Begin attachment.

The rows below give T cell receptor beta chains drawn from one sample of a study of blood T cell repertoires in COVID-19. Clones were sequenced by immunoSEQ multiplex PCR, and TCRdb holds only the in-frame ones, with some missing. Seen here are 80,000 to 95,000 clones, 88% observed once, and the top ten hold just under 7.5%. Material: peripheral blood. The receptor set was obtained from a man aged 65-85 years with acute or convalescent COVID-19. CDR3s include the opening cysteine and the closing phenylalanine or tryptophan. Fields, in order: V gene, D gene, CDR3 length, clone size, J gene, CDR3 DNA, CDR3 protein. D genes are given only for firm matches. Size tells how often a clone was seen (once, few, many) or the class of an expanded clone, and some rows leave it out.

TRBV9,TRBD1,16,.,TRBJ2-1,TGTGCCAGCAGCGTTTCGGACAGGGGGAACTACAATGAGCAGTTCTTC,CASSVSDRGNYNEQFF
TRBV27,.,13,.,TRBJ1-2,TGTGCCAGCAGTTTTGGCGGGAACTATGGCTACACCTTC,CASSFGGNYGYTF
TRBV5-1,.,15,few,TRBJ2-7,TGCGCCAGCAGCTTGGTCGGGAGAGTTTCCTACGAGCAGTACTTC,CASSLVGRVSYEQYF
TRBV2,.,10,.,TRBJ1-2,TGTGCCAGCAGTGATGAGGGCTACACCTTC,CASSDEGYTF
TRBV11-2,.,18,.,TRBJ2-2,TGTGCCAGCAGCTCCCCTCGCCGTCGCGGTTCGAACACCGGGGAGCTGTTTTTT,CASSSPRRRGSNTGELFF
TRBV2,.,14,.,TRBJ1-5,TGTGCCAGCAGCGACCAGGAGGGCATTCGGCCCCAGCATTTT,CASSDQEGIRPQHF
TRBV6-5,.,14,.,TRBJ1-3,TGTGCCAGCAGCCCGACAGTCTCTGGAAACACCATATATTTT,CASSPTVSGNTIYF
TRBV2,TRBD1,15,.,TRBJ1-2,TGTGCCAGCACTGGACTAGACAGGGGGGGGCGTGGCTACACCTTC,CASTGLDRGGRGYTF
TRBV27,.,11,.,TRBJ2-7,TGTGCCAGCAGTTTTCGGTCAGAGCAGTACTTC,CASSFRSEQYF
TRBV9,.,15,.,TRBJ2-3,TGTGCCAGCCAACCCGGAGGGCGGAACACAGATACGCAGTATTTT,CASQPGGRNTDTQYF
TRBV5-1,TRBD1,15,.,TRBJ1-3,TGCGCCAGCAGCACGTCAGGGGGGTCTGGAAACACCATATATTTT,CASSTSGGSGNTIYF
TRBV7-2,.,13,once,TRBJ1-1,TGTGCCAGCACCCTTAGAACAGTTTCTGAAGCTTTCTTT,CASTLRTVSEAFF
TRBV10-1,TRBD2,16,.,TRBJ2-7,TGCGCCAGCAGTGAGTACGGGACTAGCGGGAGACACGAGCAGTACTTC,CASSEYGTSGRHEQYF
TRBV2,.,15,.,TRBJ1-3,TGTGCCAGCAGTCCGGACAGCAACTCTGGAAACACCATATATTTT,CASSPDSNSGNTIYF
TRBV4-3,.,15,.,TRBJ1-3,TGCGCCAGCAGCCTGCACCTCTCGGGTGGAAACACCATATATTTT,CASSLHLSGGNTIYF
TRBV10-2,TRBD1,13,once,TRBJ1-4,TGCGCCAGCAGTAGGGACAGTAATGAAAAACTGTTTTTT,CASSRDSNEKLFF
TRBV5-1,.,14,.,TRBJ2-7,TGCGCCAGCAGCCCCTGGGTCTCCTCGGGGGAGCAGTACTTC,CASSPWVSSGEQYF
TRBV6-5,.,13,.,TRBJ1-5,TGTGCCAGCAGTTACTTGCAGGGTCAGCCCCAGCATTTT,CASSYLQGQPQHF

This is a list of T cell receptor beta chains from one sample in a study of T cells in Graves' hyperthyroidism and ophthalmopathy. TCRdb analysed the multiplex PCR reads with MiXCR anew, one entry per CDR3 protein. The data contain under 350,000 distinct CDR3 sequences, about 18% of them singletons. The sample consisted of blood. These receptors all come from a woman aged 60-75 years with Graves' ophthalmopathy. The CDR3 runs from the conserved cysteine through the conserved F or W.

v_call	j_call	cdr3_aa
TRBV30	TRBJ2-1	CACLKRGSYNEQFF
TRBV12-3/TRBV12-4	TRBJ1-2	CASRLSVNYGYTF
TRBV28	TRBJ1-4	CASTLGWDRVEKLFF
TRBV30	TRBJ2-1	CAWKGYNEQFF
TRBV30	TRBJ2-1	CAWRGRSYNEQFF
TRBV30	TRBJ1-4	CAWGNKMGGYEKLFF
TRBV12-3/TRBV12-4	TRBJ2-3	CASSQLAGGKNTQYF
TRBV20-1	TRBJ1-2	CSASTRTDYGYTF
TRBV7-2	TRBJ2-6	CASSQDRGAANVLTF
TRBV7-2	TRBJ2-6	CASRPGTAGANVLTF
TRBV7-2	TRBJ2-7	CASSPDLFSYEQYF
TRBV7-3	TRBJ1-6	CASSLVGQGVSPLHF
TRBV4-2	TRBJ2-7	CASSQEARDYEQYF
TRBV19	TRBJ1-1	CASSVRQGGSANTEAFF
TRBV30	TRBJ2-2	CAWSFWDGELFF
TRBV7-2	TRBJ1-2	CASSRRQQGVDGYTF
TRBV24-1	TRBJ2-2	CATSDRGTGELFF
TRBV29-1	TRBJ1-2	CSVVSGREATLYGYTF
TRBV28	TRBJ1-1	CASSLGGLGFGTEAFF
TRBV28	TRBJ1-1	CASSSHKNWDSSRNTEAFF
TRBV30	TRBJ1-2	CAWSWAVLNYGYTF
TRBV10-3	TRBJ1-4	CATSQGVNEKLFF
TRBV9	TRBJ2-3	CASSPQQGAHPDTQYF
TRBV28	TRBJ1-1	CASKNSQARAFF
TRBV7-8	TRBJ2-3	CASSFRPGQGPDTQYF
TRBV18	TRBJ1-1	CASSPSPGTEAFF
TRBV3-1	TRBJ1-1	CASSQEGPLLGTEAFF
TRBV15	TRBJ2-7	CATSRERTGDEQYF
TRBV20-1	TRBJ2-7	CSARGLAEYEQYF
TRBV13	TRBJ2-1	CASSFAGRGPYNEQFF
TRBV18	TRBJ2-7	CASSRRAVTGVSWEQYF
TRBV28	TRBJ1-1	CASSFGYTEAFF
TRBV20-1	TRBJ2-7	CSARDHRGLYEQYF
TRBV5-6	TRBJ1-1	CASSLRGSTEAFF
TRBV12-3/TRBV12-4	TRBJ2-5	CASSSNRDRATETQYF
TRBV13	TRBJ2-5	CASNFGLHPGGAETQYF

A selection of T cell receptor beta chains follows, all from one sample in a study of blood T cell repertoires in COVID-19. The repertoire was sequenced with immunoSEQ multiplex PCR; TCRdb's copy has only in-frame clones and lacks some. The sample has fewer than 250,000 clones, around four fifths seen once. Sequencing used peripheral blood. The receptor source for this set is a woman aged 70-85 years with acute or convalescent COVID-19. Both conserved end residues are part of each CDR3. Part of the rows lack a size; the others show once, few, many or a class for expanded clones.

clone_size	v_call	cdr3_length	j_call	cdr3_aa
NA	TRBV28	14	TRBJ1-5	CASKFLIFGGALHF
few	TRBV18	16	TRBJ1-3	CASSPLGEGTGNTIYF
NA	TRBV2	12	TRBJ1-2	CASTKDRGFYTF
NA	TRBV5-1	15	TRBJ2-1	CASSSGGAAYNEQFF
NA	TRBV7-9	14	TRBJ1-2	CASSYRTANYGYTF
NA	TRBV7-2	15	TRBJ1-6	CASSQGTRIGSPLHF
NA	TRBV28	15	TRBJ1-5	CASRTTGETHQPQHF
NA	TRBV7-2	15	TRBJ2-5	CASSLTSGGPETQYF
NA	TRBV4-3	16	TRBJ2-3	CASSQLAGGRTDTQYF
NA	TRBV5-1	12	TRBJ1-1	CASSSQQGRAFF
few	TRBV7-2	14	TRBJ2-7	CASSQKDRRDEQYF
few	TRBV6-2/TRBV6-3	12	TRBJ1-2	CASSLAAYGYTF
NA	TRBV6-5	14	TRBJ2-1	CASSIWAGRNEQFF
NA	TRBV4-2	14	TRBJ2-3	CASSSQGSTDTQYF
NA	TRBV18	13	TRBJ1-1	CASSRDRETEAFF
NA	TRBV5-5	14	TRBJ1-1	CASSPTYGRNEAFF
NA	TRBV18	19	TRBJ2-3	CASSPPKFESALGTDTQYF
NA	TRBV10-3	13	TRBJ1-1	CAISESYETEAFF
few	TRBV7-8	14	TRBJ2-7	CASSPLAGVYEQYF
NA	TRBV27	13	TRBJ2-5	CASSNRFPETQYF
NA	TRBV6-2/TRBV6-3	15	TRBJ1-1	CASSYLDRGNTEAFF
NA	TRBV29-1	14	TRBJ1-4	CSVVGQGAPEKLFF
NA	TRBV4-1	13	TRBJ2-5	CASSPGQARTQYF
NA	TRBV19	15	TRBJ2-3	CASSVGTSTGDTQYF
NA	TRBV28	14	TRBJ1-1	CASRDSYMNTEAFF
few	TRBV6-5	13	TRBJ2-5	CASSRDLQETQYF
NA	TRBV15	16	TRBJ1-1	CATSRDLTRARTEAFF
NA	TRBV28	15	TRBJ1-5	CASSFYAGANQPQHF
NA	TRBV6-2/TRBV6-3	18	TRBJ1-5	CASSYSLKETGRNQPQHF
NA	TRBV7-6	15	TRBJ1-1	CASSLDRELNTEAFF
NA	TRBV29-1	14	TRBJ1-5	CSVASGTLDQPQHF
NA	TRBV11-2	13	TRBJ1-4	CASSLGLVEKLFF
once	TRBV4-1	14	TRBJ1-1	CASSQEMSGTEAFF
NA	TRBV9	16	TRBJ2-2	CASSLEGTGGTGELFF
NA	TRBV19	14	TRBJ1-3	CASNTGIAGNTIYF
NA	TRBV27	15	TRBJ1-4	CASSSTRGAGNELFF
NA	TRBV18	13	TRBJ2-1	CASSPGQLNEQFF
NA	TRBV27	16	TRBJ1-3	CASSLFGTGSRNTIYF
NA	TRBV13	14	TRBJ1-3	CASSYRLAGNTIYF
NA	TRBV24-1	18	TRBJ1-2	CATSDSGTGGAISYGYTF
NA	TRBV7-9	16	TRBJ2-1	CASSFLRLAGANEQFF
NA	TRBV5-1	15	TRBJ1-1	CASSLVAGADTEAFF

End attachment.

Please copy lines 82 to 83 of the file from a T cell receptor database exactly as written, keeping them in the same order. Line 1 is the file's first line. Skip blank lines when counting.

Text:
NA	TRBV4-1	13	TRBJ2-5	CASSPGQARTQYF
NA	TRBV19	15	TRBJ2-3	CASSVGTSTGDTQYF